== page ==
Families began to discover the atrocities at the Biological Resource Center. Some of their loved ones wound up in freezers, some were broken up and sold to multiple facilities across the country, and some were sold to the United States Military for roadside bomb impact testing. According to Reuters, cadavers work better for this form of military testing than regular crash test dummies because crash test dummies don't accurately depict battle wounds caused by explosions. Cadavers allow researchers to witness the damage done to skin, bones, and internal organs. There were 34 bodies involved in the experiment used without donor permission.

The Army requires that consent for the body's inclusion in experiments is obtained. However, the consent forms weren't consistently reviewed or were different from the exact ones filled out by the donor or their loved one. A civilian engineer for the Army, Randy Coates, said in a statement published by Reuters that "The Army was a victim of BRC business practices."

The lack of care and empathy exhibited by the Biological Resource Center and the body broker industry as a whole has left many people to deal with the grieving process as if it's fresh all over again. Some of the victims aren't even sure whether they actually received the ashes of their loved one or the ashes of a stranger's body parts (per AZ Central). However, many believe that Stephen Gore was making a profit off the desperation of those with little money and a lot of despair.

Bodies donated to science are cremated free of charge

Bodies donated to the Biological Resource Center were cremated for free, according to The Washington Post. Free cremation alleviates some of the high costs of dealing with the death of a loved one and often is a reason many consider body donation in the first place. However, even in the form of ashes, receiving scattered bits of remains or remains that aren't even from the person you knew is a nightmare no one wants to face.

Some of the bodies didn't travel far and wound up being used in instructional videos for the Biological Research Center. In a statement published by Reuters, the former assistant chief agent, Charles Loftus, said, "It was like a homemade horror movie," regarding the footage of a video titled "Stripped Cervical Spine!" Ultimately, 10 of the victims' families received $58 million dollars from the Biological Resource Center for the added trauma to an already devastating part of their lives.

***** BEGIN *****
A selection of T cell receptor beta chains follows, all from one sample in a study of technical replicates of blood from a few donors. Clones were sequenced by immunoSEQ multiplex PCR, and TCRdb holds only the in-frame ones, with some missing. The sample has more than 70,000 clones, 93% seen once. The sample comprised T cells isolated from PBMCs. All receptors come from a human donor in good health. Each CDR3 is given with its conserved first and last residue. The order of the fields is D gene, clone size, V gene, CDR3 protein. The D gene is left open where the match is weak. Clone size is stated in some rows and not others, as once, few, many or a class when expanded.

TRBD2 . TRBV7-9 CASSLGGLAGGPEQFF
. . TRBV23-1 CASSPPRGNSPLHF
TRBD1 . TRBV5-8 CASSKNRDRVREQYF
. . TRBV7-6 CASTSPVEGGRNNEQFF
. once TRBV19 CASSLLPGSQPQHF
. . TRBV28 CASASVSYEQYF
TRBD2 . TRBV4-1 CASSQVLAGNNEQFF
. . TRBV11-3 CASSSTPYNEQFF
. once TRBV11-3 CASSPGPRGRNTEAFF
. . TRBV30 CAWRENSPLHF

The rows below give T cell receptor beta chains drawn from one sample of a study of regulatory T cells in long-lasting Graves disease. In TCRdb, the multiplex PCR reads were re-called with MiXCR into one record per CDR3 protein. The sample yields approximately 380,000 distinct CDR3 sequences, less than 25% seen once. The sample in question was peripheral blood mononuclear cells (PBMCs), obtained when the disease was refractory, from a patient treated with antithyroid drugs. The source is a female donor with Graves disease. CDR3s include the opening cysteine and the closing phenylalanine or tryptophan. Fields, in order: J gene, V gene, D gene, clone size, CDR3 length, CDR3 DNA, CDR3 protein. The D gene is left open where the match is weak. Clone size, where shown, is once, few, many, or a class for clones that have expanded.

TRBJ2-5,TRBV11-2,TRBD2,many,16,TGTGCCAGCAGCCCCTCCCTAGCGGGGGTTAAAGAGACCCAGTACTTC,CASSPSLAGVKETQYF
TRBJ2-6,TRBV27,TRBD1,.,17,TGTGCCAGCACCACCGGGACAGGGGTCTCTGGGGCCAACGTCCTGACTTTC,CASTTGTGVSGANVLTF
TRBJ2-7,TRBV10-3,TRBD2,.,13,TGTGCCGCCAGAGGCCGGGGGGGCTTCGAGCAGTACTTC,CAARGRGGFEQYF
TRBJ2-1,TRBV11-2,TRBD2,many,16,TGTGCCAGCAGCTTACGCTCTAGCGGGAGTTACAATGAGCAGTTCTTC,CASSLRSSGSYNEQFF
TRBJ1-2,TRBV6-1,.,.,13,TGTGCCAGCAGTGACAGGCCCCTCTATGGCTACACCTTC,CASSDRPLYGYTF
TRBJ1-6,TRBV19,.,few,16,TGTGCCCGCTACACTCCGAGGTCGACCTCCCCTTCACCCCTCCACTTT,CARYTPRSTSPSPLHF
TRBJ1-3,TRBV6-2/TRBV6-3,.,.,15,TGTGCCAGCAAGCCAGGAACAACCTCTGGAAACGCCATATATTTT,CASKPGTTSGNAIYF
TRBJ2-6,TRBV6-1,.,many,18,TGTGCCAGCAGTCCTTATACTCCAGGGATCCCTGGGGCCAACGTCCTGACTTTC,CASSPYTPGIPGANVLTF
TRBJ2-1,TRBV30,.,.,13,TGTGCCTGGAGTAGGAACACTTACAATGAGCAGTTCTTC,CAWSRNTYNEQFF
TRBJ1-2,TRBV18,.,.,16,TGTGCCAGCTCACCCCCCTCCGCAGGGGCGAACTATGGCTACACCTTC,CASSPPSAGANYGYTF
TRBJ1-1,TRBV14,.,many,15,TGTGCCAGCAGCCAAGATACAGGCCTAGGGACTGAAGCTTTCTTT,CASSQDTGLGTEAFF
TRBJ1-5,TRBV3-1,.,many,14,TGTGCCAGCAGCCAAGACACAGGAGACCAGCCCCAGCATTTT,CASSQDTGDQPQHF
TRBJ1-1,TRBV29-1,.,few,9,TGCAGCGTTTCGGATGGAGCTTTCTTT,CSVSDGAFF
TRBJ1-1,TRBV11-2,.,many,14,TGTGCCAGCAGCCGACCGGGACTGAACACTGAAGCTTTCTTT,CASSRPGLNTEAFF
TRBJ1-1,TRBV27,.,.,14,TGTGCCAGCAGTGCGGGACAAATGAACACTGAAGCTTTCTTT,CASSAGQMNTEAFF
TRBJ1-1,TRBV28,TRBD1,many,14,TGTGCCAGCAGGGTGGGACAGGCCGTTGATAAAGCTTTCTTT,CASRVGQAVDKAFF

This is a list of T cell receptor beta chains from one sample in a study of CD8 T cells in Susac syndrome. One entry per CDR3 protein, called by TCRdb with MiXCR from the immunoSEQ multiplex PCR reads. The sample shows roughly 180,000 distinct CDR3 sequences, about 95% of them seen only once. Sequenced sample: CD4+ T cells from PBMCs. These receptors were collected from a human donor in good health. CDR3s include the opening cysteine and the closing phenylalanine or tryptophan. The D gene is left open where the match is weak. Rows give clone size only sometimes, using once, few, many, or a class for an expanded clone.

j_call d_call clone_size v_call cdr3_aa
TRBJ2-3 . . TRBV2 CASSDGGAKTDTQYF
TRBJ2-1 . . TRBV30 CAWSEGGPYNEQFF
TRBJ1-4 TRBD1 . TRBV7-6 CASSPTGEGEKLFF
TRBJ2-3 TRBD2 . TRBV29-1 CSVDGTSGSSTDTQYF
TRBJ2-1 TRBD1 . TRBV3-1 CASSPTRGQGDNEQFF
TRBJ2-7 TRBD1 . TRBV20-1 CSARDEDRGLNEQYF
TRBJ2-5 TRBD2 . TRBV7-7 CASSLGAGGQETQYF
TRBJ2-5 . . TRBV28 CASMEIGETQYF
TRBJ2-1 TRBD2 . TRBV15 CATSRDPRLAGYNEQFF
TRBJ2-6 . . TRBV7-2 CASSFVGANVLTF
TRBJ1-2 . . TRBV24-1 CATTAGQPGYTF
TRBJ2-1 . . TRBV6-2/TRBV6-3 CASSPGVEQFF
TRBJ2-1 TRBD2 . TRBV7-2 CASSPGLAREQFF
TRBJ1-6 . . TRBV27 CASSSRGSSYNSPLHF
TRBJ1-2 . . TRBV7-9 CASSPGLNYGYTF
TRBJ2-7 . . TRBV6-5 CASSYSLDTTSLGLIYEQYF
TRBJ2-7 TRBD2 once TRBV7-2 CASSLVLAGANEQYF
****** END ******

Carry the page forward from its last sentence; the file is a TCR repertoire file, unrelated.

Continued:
There are still good reasons to donate your body to science

Biological Resource Center deceived many and, for a time, got away with profiting off of body parts, both healthy and diseased. While the horrors that took place at the hands of Stephen Gore are atrocious, there are more circumstances in which donating a body to science can actually do more good than harm. Research For Life lists several reasons donating your body to science can have a positive impact, including furthering the education of medical professionals, such as surgeons who continue to practice and develop their techniques throughout their careers. Donated bodies allow these surgeons to get practical experience operating on an actual human cadaver rather than an animal or synthetic material.

At one point, crimes like grave robbing were used to supply cadavers to the medical field for research and education when they were short on bodies (per Smithsonian Magazine). Today, there seems to be a large sum of people willing to donate their bodies to science. So in the case of the Biological Resource Center, selling and disrespecting human bodies while lying to their friends and family was nothing more than a greed-fueled endeavor.